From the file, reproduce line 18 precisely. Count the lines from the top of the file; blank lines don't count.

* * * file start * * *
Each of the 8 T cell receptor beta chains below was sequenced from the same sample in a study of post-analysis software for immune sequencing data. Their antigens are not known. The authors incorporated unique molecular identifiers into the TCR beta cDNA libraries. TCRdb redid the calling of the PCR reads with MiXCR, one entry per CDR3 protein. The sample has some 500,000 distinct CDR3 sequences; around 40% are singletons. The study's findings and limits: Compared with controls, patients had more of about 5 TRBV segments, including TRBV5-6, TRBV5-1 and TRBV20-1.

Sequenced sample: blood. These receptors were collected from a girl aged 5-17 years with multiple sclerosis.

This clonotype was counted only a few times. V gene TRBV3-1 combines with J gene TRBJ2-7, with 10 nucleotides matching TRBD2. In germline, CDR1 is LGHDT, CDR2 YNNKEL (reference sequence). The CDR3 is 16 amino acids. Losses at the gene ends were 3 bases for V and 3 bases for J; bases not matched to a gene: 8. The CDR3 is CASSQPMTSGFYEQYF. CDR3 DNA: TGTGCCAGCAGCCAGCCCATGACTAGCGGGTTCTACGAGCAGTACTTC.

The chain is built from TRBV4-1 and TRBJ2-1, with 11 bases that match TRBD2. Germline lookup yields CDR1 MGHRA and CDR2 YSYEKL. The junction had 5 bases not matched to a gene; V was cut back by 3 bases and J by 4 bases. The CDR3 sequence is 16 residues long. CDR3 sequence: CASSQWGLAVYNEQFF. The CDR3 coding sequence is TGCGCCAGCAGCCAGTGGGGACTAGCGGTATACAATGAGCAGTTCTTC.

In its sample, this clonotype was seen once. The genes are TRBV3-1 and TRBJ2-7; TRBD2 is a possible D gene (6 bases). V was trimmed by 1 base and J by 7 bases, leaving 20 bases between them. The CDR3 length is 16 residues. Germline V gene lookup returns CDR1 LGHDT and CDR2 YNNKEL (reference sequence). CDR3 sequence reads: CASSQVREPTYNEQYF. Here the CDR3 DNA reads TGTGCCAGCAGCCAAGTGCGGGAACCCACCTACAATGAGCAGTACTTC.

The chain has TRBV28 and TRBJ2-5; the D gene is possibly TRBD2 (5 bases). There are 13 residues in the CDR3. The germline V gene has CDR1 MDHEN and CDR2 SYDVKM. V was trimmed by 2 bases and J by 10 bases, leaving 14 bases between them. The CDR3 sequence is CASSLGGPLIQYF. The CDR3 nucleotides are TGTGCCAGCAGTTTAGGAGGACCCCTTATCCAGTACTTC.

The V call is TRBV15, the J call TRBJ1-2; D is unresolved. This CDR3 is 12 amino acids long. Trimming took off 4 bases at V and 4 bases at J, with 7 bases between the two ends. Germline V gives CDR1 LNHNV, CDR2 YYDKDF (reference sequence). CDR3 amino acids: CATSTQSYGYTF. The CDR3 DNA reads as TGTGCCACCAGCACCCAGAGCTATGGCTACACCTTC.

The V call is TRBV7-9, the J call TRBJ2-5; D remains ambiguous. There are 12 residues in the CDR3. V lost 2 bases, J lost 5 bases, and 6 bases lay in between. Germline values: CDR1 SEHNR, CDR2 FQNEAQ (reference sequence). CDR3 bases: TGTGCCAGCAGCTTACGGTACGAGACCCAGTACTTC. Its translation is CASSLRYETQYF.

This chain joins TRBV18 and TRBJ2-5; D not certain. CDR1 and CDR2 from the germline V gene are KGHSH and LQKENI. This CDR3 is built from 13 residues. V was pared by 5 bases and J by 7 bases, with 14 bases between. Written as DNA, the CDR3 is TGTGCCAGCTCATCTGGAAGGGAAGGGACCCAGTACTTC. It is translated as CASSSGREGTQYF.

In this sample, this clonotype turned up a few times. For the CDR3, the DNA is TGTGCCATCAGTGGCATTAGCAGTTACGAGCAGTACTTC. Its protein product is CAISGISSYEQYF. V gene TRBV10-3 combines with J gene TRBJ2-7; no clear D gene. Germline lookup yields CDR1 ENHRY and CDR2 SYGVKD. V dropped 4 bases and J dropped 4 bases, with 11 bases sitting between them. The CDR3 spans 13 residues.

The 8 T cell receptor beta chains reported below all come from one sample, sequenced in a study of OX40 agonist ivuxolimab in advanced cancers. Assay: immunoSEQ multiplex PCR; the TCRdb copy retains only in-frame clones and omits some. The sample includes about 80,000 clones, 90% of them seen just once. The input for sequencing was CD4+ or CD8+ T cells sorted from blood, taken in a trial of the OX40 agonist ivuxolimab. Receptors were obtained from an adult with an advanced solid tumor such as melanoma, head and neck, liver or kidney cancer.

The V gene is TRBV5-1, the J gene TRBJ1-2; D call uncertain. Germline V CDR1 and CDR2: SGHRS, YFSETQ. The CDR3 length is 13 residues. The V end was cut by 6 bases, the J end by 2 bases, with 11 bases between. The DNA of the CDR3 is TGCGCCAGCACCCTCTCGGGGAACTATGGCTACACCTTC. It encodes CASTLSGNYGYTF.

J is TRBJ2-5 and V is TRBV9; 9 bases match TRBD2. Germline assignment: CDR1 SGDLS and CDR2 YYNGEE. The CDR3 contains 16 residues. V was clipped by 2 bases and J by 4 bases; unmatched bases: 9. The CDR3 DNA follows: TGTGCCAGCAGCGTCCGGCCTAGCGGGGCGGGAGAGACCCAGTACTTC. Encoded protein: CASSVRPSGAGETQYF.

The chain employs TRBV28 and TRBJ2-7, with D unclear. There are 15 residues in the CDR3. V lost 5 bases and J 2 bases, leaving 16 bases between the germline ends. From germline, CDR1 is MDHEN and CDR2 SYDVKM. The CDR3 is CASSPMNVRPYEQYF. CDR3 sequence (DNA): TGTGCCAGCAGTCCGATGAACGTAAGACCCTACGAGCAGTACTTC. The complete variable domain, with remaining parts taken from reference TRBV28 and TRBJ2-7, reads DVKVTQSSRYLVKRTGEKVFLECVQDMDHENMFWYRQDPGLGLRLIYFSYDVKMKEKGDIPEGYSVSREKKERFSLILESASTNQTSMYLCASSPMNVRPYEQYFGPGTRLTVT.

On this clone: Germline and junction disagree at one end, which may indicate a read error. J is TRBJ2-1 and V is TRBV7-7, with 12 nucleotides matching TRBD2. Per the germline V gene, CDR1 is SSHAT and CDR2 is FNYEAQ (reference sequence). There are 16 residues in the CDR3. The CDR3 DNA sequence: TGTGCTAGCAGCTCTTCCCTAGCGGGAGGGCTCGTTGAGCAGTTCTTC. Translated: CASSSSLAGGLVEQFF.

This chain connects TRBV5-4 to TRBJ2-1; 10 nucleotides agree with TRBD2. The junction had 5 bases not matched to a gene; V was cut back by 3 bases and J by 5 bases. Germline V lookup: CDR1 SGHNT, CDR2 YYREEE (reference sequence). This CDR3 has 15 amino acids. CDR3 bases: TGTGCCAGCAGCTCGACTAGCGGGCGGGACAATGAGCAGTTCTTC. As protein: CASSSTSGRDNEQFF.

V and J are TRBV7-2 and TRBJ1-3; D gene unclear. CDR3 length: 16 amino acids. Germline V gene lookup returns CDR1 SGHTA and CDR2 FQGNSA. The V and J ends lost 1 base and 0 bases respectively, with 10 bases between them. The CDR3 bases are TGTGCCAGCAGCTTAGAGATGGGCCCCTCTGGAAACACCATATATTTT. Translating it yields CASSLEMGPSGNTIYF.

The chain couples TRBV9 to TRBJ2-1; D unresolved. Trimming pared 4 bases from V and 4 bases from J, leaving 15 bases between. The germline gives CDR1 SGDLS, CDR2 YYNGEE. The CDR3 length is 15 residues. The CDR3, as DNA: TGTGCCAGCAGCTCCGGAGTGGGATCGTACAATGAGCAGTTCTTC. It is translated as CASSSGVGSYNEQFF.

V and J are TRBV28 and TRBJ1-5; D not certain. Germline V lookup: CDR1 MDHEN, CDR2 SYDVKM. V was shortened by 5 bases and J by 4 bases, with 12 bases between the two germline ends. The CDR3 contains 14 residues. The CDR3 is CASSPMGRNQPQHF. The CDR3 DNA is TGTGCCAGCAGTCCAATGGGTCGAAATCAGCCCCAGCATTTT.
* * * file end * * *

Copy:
The chain couples TRBV9 to TRBJ2-1; D unresolved. Trimming pared 4 bases from V and 4 bases from J, leaving 15 bases between. The germline gives CDR1 SGDLS, CDR2 YYNGEE. The CDR3 length is 15 residues. The CDR3, as DNA: TGTGCCAGCAGCTCCGGAGTGGGATCGTACAATGAGCAGTTCTTC. It is translated as CASSSGVGSYNEQFF.